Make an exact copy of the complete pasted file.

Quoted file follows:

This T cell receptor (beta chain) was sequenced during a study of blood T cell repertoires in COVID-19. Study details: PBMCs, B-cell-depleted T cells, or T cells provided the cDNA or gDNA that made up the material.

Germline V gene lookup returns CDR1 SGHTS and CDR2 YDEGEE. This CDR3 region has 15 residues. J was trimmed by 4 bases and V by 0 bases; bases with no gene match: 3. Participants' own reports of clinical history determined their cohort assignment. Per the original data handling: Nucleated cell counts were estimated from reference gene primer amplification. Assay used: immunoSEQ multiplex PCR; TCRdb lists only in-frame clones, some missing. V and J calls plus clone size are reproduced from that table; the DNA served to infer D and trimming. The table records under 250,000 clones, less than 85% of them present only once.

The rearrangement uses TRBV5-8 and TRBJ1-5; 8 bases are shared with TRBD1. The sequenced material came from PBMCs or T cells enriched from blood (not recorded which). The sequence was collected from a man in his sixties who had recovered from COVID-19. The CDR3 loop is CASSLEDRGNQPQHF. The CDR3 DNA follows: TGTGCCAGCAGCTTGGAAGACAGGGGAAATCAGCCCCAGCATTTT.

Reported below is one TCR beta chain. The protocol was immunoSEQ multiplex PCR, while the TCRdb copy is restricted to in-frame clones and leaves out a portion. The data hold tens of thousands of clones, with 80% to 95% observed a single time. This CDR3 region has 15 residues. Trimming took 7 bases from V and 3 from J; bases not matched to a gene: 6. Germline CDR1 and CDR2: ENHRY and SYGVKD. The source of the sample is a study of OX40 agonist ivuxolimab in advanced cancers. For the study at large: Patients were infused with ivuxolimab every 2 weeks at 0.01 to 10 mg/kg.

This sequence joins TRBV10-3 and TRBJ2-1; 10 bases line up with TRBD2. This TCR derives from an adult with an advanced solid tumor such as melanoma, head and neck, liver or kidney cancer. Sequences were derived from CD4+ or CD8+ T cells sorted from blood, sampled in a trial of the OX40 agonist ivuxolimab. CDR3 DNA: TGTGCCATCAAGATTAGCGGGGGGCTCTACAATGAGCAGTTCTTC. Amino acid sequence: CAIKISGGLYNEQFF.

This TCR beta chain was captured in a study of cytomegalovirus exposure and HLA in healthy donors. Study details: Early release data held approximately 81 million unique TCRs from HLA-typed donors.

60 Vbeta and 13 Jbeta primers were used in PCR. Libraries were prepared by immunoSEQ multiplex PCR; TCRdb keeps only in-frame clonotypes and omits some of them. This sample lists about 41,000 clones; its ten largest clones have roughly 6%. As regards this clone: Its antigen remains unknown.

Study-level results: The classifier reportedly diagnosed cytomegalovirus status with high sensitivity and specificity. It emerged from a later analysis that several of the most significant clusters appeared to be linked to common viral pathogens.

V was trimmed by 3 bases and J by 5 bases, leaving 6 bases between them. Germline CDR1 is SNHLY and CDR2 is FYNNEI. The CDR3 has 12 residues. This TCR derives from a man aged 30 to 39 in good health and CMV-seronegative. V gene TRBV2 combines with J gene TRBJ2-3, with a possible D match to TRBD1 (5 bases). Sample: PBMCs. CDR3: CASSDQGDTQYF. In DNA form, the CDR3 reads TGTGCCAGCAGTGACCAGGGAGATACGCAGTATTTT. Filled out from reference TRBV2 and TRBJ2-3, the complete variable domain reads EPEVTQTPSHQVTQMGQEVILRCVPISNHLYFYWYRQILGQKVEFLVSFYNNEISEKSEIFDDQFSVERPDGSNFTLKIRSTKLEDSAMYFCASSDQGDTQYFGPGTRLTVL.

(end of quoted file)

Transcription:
This T cell receptor (beta chain) was sequenced during a study of blood T cell repertoires in COVID-19. Study details: PBMCs, B-cell-depleted T cells, or T cells provided the cDNA or gDNA that made up the material.

Germline V gene lookup returns CDR1 SGHTS and CDR2 YDEGEE. This CDR3 region has 15 residues. J was trimmed by 4 bases and V by 0 bases; bases with no gene match: 3. Participants' own reports of clinical history determined their cohort assignment. Per the original data handling: Nucleated cell counts were estimated from reference gene primer amplification. Assay used: immunoSEQ multiplex PCR; TCRdb lists only in-frame clones, some missing. V and J calls plus clone size are reproduced from that table; the DNA served to infer D and trimming. The table records under 250,000 clones, less than 85% of them present only once.

The rearrangement uses TRBV5-8 and TRBJ1-5; 8 bases are shared with TRBD1. The sequenced material came from PBMCs or T cells enriched from blood (not recorded which). The sequence was collected from a man in his sixties who had recovered from COVID-19. The CDR3 loop is CASSLEDRGNQPQHF. The CDR3 DNA follows: TGTGCCAGCAGCTTGGAAGACAGGGGAAATCAGCCCCAGCATTTT.

Reported below is one TCR beta chain. The protocol was immunoSEQ multiplex PCR, while the TCRdb copy is restricted to in-frame clones and leaves out a portion. The data hold tens of thousands of clones, with 80% to 95% observed a single time. This CDR3 region has 15 residues. Trimming took 7 bases from V and 3 from J; bases not matched to a gene: 6. Germline CDR1 and CDR2: ENHRY and SYGVKD. The source of the sample is a study of OX40 agonist ivuxolimab in advanced cancers. For the study at large: Patients were infused with ivuxolimab every 2 weeks at 0.01 to 10 mg/kg.

This sequence joins TRBV10-3 and TRBJ2-1; 10 bases line up with TRBD2. This TCR derives from an adult with an advanced solid tumor such as melanoma, head and neck, liver or kidney cancer. Sequences were derived from CD4+ or CD8+ T cells sorted from blood, sampled in a trial of the OX40 agonist ivuxolimab. CDR3 DNA: TGTGCCATCAAGATTAGCGGGGGGCTCTACAATGAGCAGTTCTTC. Amino acid sequence: CAIKISGGLYNEQFF.

This TCR beta chain was captured in a study of cytomegalovirus exposure and HLA in healthy donors. Study details: Early release data held approximately 81 million unique TCRs from HLA-typed donors.

60 Vbeta and 13 Jbeta primers were used in PCR. Libraries were prepared by immunoSEQ multiplex PCR; TCRdb keeps only in-frame clonotypes and omits some of them. This sample lists about 41,000 clones; its ten largest clones have roughly 6%. As regards this clone: Its antigen remains unknown.

Study-level results: The classifier reportedly diagnosed cytomegalovirus status with high sensitivity and specificity. It emerged from a later analysis that several of the most significant clusters appeared to be linked to common viral pathogens.

V was trimmed by 3 bases and J by 5 bases, leaving 6 bases between them. Germline CDR1 is SNHLY and CDR2 is FYNNEI. The CDR3 has 12 residues. This TCR derives from a man aged 30 to 39 in good health and CMV-seronegative. V gene TRBV2 combines with J gene TRBJ2-3, with a possible D match to TRBD1 (5 bases). Sample: PBMCs. CDR3: CASSDQGDTQYF. In DNA form, the CDR3 reads TGTGCCAGCAGTGACCAGGGAGATACGCAGTATTTT. Filled out from reference TRBV2 and TRBJ2-3, the complete variable domain reads EPEVTQTPSHQVTQMGQEVILRCVPISNHLYFYWYRQILGQKVEFLVSFYNNEISEKSEIFDDQFSVERPDGSNFTLKIRSTKLEDSAMYFCASSDQGDTQYFGPGTRLTVL.